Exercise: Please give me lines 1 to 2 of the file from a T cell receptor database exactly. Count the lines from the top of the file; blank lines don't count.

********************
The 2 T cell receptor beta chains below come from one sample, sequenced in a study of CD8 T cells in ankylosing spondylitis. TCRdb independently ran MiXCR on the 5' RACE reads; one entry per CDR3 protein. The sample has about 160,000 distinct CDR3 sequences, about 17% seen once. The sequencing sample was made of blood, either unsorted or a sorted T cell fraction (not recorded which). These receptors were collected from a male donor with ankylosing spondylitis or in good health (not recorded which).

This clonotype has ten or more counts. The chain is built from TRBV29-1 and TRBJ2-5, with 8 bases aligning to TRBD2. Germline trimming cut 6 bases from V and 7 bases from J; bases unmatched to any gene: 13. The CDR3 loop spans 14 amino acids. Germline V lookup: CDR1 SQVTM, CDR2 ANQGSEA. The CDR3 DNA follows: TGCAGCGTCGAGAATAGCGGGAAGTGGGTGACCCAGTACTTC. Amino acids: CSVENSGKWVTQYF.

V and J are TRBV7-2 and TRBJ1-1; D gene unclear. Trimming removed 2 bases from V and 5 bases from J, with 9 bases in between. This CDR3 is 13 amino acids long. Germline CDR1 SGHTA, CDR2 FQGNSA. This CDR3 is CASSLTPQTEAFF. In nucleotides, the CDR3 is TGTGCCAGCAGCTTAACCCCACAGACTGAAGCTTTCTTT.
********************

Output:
The 2 T cell receptor beta chains below come from one sample, sequenced in a study of CD8 T cells in ankylosing spondylitis. TCRdb independently ran MiXCR on the 5' RACE reads; one entry per CDR3 protein. The sample has about 160,000 distinct CDR3 sequences, about 17% seen once. The sequencing sample was made of blood, either unsorted or a sorted T cell fraction (not recorded which). These receptors were collected from a male donor with ankylosing spondylitis or in good health (not recorded which).

This clonotype has ten or more counts. The chain is built from TRBV29-1 and TRBJ2-5, with 8 bases aligning to TRBD2. Germline trimming cut 6 bases from V and 7 bases from J; bases unmatched to any gene: 13. The CDR3 loop spans 14 amino acids. Germline V lookup: CDR1 SQVTM, CDR2 ANQGSEA. The CDR3 DNA follows: TGCAGCGTCGAGAATAGCGGGAAGTGGGTGACCCAGTACTTC. Amino acids: CSVENSGKWVTQYF.